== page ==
I remember watching Morin walk away from me, the endearing gait and the butt that got lubed for science, and thinking, “Oh my god, they’re just people.”
NASA funding has depended in no small part upon the larger-than-life mythology. The imagery forged during Mercury and Apollo remains largely intact. In official NASA 8-by-10 astronaut glossies, many still wear spacesuits, still hold their helmets in their laps, as though at any moment the Johnson Space Center photography studio might inexplicably depressurize. In reality, maybe 1 percent of an astronaut’s career takes place in space, and 1 percent of that is done in a pressure suit. Morin was on hand that day as a member of the Cockpit Working Group for the Orion space capsule. He was helping figure out sight lines and optimal placement of computer displays. Between flights, astronauts spend their days in meetings and on committees, speaking at schools and Rotary clubs, evaluating software and hardware, working at Mission Control, and otherwise, as they say, flying a desk.
Not that bravery has been entirely phased out. Those recommended astronaut attributes also include “Ability to Function Despite Imminent Catastrophe.” If something goes wrong, everyone’s clarity of mind is needed. Some selection committees—the Canadian Space Agency’s, for instance—appear to put greater emphasis on disaster coping skills. Highlights of CSA’s 2009 astronaut selection testing were posted in installments on the Web site home page. It was reality television. The candidates were sent to a damage-control training facility, where they learned to escape burning space capsules and sinking helicopters. They leapt feetfirst into swimming pools from terrifying heights while wave generators pushed 5-foot swells. A percussive action-movie soundtrack ramped up the drama. (It is possible the footage had more to do with attracting media coverage than with the realities of choosing Canada’s next astronaut.)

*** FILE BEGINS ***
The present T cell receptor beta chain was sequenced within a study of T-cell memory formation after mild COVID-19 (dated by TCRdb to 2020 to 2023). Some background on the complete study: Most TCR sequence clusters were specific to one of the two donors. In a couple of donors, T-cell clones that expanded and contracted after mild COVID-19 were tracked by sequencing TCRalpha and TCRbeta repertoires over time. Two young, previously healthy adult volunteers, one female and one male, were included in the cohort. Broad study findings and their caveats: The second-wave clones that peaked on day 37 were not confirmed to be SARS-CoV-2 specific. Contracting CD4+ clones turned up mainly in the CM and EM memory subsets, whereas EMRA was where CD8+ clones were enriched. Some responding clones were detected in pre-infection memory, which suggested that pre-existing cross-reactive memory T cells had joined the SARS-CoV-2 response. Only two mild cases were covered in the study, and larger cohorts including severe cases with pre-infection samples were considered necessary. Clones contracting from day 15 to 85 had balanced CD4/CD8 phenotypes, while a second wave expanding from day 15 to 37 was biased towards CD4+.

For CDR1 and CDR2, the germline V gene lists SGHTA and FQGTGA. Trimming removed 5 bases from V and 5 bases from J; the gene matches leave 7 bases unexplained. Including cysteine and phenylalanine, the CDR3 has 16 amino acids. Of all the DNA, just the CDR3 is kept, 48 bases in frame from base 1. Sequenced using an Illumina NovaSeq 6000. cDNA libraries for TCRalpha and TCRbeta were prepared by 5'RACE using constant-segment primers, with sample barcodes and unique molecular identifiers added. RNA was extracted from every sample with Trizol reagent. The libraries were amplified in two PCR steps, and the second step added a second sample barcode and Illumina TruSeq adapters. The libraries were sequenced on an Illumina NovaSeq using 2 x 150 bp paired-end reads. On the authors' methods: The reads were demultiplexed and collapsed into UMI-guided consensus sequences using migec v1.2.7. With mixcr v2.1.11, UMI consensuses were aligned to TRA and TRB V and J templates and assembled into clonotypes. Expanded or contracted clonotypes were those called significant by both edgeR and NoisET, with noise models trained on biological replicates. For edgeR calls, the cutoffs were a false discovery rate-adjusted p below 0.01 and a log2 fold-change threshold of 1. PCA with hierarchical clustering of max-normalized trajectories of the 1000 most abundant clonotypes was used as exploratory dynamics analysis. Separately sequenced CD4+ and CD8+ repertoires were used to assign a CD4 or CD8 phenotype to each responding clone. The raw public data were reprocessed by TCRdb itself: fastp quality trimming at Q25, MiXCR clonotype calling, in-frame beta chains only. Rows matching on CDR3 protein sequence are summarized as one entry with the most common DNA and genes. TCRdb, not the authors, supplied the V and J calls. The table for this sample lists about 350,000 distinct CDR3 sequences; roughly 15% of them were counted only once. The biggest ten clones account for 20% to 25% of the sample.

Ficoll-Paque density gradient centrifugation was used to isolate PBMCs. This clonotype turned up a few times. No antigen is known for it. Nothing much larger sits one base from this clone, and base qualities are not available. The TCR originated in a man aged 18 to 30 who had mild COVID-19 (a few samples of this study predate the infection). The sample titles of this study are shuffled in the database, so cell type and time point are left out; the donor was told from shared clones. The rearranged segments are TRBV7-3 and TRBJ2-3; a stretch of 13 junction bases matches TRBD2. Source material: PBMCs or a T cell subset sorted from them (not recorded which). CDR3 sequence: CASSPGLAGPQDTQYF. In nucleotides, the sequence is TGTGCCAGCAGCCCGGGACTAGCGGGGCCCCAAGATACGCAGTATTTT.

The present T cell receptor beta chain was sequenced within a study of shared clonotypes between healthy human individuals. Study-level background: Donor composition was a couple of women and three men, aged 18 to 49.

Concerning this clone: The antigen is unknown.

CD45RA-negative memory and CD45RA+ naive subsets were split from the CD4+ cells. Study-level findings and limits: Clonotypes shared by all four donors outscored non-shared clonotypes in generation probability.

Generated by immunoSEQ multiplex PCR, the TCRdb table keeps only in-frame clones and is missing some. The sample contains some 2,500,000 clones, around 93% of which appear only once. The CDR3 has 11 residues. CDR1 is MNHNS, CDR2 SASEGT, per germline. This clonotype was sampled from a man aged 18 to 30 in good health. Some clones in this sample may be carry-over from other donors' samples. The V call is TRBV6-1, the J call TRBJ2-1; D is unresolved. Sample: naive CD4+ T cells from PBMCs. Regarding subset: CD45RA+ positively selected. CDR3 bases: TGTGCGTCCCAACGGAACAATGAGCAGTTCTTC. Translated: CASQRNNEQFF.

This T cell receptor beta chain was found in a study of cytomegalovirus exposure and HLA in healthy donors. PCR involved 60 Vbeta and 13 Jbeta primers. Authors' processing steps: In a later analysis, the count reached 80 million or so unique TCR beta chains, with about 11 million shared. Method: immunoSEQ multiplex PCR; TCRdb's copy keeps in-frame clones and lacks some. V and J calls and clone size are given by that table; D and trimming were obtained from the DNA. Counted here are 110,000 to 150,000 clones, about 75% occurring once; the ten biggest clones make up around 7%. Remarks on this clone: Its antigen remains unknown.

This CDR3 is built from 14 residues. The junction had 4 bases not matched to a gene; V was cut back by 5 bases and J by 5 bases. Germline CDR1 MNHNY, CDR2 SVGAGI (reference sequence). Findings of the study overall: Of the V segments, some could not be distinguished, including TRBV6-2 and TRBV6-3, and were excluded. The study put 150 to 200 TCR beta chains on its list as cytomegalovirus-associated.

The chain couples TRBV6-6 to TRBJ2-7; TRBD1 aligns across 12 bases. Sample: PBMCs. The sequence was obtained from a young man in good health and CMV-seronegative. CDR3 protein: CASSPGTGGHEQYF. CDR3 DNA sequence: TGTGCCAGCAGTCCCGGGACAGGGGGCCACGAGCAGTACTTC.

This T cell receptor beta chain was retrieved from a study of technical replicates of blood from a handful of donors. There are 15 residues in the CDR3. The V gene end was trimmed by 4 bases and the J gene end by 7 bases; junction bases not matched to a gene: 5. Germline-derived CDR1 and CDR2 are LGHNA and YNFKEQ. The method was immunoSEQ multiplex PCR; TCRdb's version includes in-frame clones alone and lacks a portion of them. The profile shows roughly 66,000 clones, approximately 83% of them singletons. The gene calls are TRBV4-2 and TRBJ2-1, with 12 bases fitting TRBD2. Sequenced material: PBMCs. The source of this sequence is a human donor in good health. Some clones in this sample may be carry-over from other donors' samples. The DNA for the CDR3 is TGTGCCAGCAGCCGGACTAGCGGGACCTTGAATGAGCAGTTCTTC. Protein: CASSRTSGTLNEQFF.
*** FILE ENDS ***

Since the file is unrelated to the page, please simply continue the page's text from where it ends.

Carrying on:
Earlier, I asked Tachibana whether he was planning to pull any surprises on his candidates, to see how they cope under the stress of a sudden emergency. He told me he had given thought to disabling the isolation chamber toilet. Again, not the answer I was expecting, but genius in its way. The footage might not play as well with a kettledrum soundtrack (and then again it might), but it’s a more apt scenario. A broken toilet is not only more representative of the challenges of space travel, but—as we’ll see in chapter 14—stressful in its own right.
“Before you arrived yesterday,” Tachibana added, “we delayed lunch by one hour.” The little things can be big tells. Unaware that a late lunch or a malfunctioning toilet is part of the test, the applicants behave truer to character. When I first began this book, I applied to be a subject in a simulated Mars mission. I made it past the first round of cuts and was told that someone from the European Space Agency would call me for a phone interview later in the month. The call came at 4:30 A.M., and I did not take care to hide my irritation. I realized later that it had probably been a test, and I had failed it.